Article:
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How far would you agree that Mussolini's invasion of Abyssinia was his greatest success in foreign policy in the period 1922-38?

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Introduction

How far would you agree that Mussolini's invasion of Abyssinia was his greatest success in foreign policy in the period 1922-38? I disagree with the above statement. It is my opinion that Mussolini's involvement within Abyssinia was not his greatest foreign policy success. At home, it brought him praise and merit - the movement of Fascism was now more popular within Italy than ever before. Despite this, his international reputation was damaged and his relationship with Britain and France, and it could be argued that Abyssinia was the "beginning of the end" for Mussolini. The victory avenged the humiliating defeat that Italian forces suffered at the hands of Abyssinian tribes in 1896 at Adowa - in addition to this, the victory strengthened Italy's position within Africa and expanded her colonies. Italy was now considered to be an imperial power in Africa, just like Britain and France were. All of these had been long-held aims of Italian Nationalists, and the achievement brought Mussolini praise and adoration of the Italian people. ...read more.

Middle

The fact that both the Locarno and Stresa conferences were held in Italy further enhanced the belief that Italy was now a leading power in European and International affairs. In addition to the successes mentioned above, Mussolini also achieved great success when he acquired the coastal town of Fiume in the 1924 Pact of Rome. This agreement with the newly formed Yugoslavia saw them hand over control of Fiume, a long-held target of Italian territorial ambitions, to Italy. He was praised for standing up for Italy and for his achievement through diplomatic methods. Another of his foreign policy successes was the acquirement of Albania as a satellite state. The Italian government supplied Ahmed Zog with money and employed Italian officers as advisors to the Albanian army. Italy's involvement with Albania posed a military threat to Yugoslavia, while at the same time strengthening Italy's position in the Balkans. Mussolini had been angry that France's involvement in the Balkans was undermining Italy's strength in the region. ...read more.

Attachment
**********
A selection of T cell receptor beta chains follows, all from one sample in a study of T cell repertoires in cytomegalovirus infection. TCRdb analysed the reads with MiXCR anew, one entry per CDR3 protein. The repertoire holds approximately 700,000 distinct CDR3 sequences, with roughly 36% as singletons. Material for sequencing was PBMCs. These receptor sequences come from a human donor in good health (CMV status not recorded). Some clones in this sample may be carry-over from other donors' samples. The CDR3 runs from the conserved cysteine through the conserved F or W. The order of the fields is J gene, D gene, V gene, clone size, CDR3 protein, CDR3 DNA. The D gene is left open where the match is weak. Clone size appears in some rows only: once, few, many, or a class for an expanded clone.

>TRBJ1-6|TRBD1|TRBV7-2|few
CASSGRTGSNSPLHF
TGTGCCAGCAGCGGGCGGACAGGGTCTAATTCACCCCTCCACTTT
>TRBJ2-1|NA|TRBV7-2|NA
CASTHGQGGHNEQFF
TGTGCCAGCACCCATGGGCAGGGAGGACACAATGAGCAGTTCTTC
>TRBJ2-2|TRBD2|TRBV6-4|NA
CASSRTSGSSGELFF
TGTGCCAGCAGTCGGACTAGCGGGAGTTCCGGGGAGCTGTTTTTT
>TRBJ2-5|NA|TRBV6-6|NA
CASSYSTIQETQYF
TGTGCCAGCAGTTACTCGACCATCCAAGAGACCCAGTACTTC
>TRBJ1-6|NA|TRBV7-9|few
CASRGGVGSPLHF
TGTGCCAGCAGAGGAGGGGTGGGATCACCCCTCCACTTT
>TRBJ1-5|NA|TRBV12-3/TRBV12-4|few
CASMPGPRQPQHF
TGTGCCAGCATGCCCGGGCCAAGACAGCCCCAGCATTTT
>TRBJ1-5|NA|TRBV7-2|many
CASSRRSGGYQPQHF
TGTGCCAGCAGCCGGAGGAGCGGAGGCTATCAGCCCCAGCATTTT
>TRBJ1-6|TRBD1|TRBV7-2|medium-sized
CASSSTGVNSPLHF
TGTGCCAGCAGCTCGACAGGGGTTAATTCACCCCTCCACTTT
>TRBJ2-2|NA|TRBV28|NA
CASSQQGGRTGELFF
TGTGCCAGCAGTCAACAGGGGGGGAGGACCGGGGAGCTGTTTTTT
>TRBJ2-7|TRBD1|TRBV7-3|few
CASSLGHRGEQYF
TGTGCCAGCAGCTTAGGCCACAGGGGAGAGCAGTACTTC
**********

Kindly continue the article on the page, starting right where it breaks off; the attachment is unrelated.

Conclusion

The Italian attack had united Ethiopia's warring tribes and their guerrilla attacks were difficult for the inexperienced Italian forces to deal with. Internationally, Mussolini's reputation plummeted and the reaction had not been the one that he had expected. He was condemned for his attack on Ethiopia, who was at the time a member of the League of Nations. This led to sanctions being imposed on Italy and meant that no country was allowed to carry out arms sales with Italy and League of Nations members banned the import of Italian goods. This was a further blow to the already ailing Italian economy. In conclusion, I do not agree with the comment "Mussolini's invasion of Abyssinia was his greatest foreign policy success in the period 1922-38". The obvious successes cannot be ignored, but these successes were clearly exaggerated by Mussolini's excellent application of propaganda. With regards to Abyssinia, the effect it has on Italy's economy and the damage it does to Mussolini's reputation outweigh the successes. ...read more.

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